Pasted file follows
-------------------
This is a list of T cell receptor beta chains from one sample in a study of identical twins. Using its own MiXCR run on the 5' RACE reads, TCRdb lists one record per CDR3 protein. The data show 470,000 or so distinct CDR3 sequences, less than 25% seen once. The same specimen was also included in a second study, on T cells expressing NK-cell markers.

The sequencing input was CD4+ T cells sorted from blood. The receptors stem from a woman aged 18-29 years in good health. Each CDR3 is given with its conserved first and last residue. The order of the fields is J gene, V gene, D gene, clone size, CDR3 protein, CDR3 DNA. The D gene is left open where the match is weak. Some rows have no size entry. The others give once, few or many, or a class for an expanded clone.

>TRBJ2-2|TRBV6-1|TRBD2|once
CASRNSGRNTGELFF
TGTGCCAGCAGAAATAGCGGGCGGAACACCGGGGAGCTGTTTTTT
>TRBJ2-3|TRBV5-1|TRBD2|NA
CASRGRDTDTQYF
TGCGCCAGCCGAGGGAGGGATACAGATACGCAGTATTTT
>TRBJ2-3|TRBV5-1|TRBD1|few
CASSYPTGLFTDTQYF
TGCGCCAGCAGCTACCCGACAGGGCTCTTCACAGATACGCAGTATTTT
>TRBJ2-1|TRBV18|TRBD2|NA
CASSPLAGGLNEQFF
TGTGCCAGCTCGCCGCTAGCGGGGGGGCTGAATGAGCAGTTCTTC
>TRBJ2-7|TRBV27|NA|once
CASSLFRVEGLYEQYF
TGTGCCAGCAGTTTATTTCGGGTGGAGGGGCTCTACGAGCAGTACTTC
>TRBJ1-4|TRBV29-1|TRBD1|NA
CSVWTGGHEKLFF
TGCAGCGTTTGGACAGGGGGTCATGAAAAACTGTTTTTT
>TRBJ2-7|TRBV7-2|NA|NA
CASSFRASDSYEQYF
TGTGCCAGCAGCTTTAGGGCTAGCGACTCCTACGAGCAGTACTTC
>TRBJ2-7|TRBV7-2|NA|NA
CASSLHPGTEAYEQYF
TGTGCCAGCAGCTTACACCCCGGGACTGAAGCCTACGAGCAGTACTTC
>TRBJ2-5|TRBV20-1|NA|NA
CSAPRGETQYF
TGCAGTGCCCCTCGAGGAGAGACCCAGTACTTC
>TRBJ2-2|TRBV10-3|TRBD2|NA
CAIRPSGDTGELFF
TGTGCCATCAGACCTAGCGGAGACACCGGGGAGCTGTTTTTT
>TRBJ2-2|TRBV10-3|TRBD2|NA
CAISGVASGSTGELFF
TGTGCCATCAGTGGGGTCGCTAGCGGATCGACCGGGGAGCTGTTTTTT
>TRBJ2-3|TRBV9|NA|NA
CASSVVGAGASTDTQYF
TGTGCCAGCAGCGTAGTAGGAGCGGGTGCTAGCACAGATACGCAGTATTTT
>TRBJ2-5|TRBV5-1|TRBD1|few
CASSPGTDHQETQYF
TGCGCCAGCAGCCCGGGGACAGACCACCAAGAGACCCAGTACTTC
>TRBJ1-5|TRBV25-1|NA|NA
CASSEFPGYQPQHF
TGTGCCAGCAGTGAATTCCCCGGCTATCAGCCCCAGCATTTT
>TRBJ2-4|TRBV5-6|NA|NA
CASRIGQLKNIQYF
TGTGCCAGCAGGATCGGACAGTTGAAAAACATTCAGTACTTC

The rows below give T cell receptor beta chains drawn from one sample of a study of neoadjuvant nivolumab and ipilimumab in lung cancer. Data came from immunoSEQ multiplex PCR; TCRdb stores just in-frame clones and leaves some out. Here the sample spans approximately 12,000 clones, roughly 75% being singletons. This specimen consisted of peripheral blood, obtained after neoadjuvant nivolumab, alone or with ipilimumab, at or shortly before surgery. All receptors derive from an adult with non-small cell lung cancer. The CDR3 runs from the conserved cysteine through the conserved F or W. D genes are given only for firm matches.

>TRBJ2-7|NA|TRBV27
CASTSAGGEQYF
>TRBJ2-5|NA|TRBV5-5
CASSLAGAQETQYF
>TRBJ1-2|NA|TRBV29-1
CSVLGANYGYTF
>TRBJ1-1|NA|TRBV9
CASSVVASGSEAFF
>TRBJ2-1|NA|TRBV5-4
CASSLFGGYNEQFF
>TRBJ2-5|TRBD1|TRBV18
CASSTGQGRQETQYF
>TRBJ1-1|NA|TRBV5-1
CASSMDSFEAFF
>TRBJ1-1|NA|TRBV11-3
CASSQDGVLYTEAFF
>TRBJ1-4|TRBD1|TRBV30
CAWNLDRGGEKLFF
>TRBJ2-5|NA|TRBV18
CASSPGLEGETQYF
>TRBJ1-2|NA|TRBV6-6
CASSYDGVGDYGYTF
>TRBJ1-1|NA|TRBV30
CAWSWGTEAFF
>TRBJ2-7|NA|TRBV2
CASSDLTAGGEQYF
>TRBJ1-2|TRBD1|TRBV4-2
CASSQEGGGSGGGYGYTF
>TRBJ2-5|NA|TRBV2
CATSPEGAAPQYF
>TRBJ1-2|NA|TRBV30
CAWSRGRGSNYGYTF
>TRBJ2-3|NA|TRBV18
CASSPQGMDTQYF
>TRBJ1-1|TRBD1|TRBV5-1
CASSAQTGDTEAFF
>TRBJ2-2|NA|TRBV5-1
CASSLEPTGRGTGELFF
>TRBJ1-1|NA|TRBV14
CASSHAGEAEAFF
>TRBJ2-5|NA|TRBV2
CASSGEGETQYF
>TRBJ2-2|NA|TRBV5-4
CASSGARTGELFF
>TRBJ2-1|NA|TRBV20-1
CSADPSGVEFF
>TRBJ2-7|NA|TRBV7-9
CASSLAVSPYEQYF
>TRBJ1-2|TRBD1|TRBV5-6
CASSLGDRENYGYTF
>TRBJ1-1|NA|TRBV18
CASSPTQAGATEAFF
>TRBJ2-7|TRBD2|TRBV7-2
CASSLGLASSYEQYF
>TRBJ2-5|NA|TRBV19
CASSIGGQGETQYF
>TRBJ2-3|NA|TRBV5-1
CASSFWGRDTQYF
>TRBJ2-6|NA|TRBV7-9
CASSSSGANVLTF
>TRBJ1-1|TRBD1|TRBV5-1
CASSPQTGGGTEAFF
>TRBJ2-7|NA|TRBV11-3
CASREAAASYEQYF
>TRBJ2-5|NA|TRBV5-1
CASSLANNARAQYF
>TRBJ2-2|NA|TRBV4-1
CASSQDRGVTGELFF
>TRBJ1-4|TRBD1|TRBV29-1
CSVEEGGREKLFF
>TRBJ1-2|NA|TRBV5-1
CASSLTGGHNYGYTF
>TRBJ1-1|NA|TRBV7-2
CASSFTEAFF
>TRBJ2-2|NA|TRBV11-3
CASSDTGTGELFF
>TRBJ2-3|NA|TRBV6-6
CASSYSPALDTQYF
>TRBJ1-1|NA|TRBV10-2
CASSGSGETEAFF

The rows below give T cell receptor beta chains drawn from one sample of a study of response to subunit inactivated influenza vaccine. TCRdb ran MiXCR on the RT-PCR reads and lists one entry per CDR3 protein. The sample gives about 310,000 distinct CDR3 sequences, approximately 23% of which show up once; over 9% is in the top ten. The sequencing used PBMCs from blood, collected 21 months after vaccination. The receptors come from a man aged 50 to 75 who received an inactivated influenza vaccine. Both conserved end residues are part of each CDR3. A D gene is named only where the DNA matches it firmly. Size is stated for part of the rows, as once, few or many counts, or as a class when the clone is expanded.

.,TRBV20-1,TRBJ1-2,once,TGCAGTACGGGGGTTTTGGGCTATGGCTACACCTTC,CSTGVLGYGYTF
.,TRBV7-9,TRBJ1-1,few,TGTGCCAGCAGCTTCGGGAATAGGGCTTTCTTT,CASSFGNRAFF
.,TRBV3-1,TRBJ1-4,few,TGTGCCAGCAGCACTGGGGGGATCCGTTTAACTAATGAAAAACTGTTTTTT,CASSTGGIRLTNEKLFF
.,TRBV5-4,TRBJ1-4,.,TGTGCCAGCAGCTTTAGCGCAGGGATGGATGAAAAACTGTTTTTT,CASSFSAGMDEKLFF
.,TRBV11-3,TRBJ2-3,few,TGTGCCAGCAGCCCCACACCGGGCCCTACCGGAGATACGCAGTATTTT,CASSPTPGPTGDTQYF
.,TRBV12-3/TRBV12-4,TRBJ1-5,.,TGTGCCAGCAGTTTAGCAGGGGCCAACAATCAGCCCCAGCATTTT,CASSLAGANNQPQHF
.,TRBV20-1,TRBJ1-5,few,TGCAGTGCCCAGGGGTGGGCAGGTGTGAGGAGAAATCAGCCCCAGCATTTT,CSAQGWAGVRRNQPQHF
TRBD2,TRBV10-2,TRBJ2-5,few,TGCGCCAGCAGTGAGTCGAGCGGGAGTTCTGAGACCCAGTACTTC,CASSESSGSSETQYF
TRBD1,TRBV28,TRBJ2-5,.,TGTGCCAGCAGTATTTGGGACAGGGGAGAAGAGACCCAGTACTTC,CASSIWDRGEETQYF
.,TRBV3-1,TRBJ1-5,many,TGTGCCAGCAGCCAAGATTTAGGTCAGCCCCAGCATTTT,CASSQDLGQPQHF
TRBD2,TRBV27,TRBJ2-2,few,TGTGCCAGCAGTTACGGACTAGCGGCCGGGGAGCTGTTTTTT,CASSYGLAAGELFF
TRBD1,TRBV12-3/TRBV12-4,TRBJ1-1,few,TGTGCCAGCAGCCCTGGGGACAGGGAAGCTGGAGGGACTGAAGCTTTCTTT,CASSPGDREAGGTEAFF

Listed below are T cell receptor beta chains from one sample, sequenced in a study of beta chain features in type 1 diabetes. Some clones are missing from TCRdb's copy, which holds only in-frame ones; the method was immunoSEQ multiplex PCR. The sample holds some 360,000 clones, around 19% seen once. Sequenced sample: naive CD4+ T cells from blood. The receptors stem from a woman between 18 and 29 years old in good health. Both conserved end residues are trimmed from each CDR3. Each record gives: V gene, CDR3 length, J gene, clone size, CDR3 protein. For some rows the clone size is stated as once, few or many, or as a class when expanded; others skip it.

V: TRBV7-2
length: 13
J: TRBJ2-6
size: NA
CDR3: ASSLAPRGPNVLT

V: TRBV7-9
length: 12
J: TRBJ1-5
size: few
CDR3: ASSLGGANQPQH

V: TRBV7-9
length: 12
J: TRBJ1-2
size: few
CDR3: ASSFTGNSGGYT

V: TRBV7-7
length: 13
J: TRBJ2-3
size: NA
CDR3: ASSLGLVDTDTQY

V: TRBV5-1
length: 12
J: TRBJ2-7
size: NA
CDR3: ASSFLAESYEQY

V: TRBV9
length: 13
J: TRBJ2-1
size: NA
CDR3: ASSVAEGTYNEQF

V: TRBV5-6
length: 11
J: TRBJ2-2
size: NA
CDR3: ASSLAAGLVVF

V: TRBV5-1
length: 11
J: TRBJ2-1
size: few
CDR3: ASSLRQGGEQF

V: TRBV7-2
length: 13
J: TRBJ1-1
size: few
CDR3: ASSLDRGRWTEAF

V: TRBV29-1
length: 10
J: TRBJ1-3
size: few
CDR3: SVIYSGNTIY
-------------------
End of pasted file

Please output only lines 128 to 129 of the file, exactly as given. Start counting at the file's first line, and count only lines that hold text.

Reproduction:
CASSGSGETEAFF

The rows below give T cell receptor beta chains drawn from one sample of a study of response to subunit inactivated influenza vaccine. TCRdb ran MiXCR on the RT-PCR reads and lists one entry per CDR3 protein. The sample gives about 310,000 distinct CDR3 sequences, approximately 23% of which show up once; over 9% is in the top ten. The sequencing used PBMCs from blood, collected 21 months after vaccination. The receptors come from a man aged 50 to 75 who received an inactivated influenza vaccine. Both conserved end residues are part of each CDR3. A D gene is named only where the DNA matches it firmly. Size is stated for part of the rows, as once, few or many counts, or as a class when the clone is expanded.